Bonus scandals have dominated news headlines over the last couple of weeks. From Ocado handing out millions of pounds worth of share options to directors just days after a shareholder rebellion over outsized boardroom rewards to RBS remunerating its bankers despite plunging losses, AGMs have proven to be battle grounds this year. Whilst it may seem astronomical bonuses are here to stay, our research has shown that there may be a cultural shift underway.
CMI's regular annual research with XpertHR shows that over the last 12 months, Company Directors have seen their bonuses shrink by an average of 23%, that's a staggering drop from £64,594 to £49,767. What's more, this year's bonus figure has been the lowest it's been in several years, and the number of directors receiving bonuses has also declined. Are companies finally starting to take note of public opinion and the negative responses these mammoth pay packets have received? Is this the start of businesses shifting their focus to a model of fairer staff rewards and a move away from these 'runaway' salary headlines?
This change could well be because the economy has turned a more optimistic corner. Labour turnover is at a record low and many managers are choosing to sit tight in their current roles, which could be as a result of 'jobtimism', as employees hope that this return to economic growth means they will reap the benefits if they stay put. Organisations need to capitalise on this shift early if they want to retain loyal and longstanding employees.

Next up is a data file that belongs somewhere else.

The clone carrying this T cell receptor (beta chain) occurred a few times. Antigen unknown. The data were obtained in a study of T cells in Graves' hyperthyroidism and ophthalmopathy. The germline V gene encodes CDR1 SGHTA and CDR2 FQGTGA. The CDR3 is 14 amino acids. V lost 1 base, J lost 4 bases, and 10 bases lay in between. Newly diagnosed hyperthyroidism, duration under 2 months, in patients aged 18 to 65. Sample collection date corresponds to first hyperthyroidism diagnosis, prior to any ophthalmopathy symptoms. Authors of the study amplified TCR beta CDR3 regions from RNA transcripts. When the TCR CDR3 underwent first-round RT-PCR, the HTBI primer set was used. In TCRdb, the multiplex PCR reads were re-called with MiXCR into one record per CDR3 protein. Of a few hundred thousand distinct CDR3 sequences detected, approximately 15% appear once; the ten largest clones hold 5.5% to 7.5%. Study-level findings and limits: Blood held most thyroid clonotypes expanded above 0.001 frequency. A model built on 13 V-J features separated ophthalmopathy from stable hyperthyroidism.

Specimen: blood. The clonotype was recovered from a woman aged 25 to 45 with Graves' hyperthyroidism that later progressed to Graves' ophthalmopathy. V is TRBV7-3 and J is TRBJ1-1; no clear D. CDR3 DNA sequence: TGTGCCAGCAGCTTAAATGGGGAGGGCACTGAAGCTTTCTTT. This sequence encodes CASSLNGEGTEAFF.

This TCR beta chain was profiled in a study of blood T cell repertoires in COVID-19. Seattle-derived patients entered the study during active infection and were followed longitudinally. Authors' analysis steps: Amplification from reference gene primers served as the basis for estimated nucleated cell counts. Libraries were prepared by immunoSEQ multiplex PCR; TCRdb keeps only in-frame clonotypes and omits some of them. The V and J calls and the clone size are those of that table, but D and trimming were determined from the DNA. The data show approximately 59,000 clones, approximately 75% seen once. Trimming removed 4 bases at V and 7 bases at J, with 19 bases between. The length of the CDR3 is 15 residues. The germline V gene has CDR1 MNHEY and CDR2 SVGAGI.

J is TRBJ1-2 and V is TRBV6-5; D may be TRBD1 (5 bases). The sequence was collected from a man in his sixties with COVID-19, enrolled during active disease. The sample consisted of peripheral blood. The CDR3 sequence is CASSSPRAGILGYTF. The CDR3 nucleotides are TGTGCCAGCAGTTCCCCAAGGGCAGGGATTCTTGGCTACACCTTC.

Many companies are already ahead of the curve, with John Lewis being a prime example. The organisation puts its staff first by distributing a proportion of its profits equally to partners as a percentage of their salary. This clearly works well for the retailer as the organisation's staff turnover rate stands at 21% per annum, which is less than half that of its competitors. Employee-owned businesses do tend to be more successful, precisely because everyone benefits from the success of the organisation. Next is another shining example, after the company's Chief Executive, Lord Wolfson, recently decided to share his £4m bonus among employees, which is equivalent to a 1.5% pay rise for staff. This shows that it's not just partnerships that are moving in this direction and starting to motivate staff in this way.
This change is interesting, as some companies are taking a further step to diversify away from financial incentives; many are starting to consider other ways to keep staff engaged, motivated and driven - like qualifications, training and chances to progress their career. In many instances, these are just as effective, and if not more so, at boosting moral and motivation within the workplace, than financial rewards alone.
One of the best ways to boost employee engagement is to train and motivate managers to act in a way that chimes with their own ethics. Similarly, offering flexibility of working hours, environment and job roles provides a different kind of 'bonus' that staff respond to. If more employers take this route to fairer staff rewards, 'fat cats' may become an endangered species.Suggest a correction